But if they do change, and they do succeed the rewards are sweet. There is a pride in having achieved the outcome and finally getting the hypotheses realised.

Interestingly raiding isn’t for everyone who games. The effort of having to work together as a team, of almost constantly being defeated, of looking at the metrics and not having a clue what tactic to take next – these are things that a lot of people just don’t have the guts for. They would rather sit on easy street and take on items that are immediately achievable, they don’t have an element of failure. That is fine, small risk reveals small rewards. For those that want to take risks there is the chance of bigger rewards.

Thinking you are suited to kickoff a Lean Startup? Maybe you should take on raiding within online multiple games and see whether you have the drive, committment and guts to keep failing before succeeding.

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In a previous post I shared my wonderment of how teams work hard to reach peak performance when they cannot see each other in the gaming world.

I see great synergies here with Agile – how different is it when software development is done in a distributed or offshore manner? Let’s take a look at the techniques gaming guilds use to reach peak performance.

ALWAYS use voice communications

Lucky you didn't see my avatar handle!

I know of no guilds that have any degree of moderate success without using either Teamspeak or Ventrilo. For those of you unfamiliar with these programs they are like Skype, but allow whole teams to be together in the same chat channel (or in various channels on the same server) without the video input/output but with amazing audio input/output. The reliability and quality of people’s voices is incredibly high. I would recommend that everyone in the team stays in the channel together as they work throughout the day. If you need to ask someone a question they are only a single button (microphone on) away.  Setup your channels something like the following:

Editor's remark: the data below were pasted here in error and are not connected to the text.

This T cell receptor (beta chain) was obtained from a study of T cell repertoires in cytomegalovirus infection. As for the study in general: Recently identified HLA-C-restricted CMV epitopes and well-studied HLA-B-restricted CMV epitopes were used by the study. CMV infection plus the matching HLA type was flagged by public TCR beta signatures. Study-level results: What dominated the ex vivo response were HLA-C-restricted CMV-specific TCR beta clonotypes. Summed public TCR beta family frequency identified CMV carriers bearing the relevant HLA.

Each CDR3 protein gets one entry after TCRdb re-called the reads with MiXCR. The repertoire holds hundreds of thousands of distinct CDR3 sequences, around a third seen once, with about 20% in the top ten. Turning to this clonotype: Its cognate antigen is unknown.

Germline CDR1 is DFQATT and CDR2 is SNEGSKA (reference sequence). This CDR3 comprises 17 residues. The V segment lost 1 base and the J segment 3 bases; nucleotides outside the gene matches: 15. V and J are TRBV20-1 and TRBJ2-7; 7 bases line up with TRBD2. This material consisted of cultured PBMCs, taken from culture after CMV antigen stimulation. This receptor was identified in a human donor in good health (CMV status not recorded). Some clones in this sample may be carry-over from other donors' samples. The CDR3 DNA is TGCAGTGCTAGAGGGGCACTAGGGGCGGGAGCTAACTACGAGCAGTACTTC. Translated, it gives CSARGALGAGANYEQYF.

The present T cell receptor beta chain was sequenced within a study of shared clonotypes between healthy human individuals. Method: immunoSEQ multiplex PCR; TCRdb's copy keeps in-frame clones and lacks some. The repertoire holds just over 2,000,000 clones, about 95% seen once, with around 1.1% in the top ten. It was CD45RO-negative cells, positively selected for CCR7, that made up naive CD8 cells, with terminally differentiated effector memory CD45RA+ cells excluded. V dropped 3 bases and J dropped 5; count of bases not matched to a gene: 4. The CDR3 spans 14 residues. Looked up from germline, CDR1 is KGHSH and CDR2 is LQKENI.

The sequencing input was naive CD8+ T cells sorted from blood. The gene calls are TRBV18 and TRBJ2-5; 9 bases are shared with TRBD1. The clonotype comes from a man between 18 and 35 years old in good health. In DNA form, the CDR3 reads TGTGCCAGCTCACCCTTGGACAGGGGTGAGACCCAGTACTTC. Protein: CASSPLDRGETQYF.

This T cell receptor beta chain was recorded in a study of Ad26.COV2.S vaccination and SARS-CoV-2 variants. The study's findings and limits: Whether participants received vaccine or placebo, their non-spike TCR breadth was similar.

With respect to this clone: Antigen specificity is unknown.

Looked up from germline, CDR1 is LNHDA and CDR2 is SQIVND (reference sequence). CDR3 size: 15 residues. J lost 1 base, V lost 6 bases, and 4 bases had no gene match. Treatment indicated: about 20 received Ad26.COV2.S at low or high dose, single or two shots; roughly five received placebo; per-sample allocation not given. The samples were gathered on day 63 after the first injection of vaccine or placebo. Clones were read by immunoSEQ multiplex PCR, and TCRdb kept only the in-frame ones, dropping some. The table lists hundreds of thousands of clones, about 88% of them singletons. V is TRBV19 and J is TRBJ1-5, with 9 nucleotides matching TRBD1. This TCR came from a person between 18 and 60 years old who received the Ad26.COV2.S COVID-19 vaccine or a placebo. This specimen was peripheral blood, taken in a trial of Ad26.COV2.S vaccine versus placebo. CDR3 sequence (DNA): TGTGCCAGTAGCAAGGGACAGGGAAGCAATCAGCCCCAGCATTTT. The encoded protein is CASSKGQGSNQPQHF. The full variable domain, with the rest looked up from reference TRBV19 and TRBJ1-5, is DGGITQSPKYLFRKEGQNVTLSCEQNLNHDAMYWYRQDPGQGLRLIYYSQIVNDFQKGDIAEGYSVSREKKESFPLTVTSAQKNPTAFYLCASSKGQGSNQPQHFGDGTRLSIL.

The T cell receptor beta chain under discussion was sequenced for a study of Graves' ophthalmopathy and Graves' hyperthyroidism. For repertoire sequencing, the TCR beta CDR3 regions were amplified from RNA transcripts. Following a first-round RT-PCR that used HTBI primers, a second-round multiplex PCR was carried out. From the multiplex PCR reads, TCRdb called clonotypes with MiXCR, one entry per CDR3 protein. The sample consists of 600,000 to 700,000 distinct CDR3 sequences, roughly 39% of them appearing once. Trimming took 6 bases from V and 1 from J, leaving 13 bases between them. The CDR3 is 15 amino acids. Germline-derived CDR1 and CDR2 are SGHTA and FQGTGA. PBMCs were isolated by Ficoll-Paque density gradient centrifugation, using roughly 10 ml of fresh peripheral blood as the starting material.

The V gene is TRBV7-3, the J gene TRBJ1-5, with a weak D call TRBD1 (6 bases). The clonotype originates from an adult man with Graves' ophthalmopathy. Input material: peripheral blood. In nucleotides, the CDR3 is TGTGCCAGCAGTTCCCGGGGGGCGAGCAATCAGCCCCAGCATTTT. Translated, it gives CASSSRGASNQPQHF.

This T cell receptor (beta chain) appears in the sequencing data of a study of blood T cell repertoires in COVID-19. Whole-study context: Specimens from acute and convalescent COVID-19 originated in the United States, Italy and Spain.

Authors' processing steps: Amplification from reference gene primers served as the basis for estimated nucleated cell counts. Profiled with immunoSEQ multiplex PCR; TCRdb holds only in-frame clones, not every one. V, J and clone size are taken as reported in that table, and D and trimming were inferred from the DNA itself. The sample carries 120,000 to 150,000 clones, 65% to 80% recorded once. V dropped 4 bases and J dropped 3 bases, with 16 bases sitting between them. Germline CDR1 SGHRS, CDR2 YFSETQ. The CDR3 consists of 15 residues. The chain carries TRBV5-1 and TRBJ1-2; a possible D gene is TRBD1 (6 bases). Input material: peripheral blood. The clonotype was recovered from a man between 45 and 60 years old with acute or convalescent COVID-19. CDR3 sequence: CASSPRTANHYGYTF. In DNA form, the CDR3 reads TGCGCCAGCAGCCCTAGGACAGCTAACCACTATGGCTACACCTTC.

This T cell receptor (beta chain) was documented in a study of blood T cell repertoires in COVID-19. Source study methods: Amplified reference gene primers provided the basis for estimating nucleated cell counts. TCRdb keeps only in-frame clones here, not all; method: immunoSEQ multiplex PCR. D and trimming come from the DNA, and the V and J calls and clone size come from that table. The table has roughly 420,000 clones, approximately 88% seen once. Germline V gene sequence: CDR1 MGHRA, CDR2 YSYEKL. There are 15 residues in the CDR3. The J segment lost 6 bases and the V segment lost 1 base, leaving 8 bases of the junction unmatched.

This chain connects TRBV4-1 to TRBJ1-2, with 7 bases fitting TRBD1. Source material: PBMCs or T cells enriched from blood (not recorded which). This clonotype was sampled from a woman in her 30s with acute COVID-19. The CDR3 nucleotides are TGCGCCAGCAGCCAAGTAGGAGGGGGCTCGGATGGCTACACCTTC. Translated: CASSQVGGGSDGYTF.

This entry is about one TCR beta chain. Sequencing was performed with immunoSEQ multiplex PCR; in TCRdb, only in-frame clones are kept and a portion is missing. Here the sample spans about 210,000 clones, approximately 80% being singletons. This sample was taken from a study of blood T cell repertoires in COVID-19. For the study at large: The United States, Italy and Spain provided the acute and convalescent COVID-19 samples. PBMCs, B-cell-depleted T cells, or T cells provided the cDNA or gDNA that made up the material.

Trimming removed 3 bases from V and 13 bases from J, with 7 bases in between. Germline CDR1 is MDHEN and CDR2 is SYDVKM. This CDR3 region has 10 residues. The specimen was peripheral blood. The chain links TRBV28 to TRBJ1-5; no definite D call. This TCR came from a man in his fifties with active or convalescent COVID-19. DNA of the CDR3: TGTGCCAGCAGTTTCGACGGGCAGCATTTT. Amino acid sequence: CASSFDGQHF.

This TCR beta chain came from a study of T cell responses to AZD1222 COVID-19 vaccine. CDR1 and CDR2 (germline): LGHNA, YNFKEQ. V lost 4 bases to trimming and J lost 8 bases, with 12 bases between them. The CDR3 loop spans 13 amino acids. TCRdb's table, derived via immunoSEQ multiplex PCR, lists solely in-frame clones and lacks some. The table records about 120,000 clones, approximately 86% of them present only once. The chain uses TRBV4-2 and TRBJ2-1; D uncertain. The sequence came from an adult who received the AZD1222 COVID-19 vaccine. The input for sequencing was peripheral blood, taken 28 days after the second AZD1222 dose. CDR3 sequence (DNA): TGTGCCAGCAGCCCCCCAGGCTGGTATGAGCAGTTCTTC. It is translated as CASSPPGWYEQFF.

• Team (the default channel which everyone should be in)
  • Private meeting 1 (only if the meeting really has to be private – what is wrong with having the discussion whilst in the default channel?)
  • Private meeting 2 (see above, contingency channel)
  • Quiet Time (for when you really have to concentrate and not be interrupted by someone’s voice)
  • AFK (on lunch or bio break)
Basically you use these tools as an open-ended, incredibly cheap (both on bandwidth and cost of an instance), high quality conference call. What’s to lose?
Now I know with a 100% certainty that verbal imaging would make this even better, but the above solution has no end timeframe on the communication and is not heavy on a computer’s bandwidth. I have found Skype to be unreliable and questionable on quality and so for the moment prefer the audio.

Be present in time together

 This is going to be the hardest thing for offshore teams. I am going to put this out there: If you are doing offshoring to save money (which is a fallacy, but that is a different debate) then your partner must come to the table and provide optimal customer service. To do this they must work the same hours as the onshore team. This should not be a choice – this should be your requirement.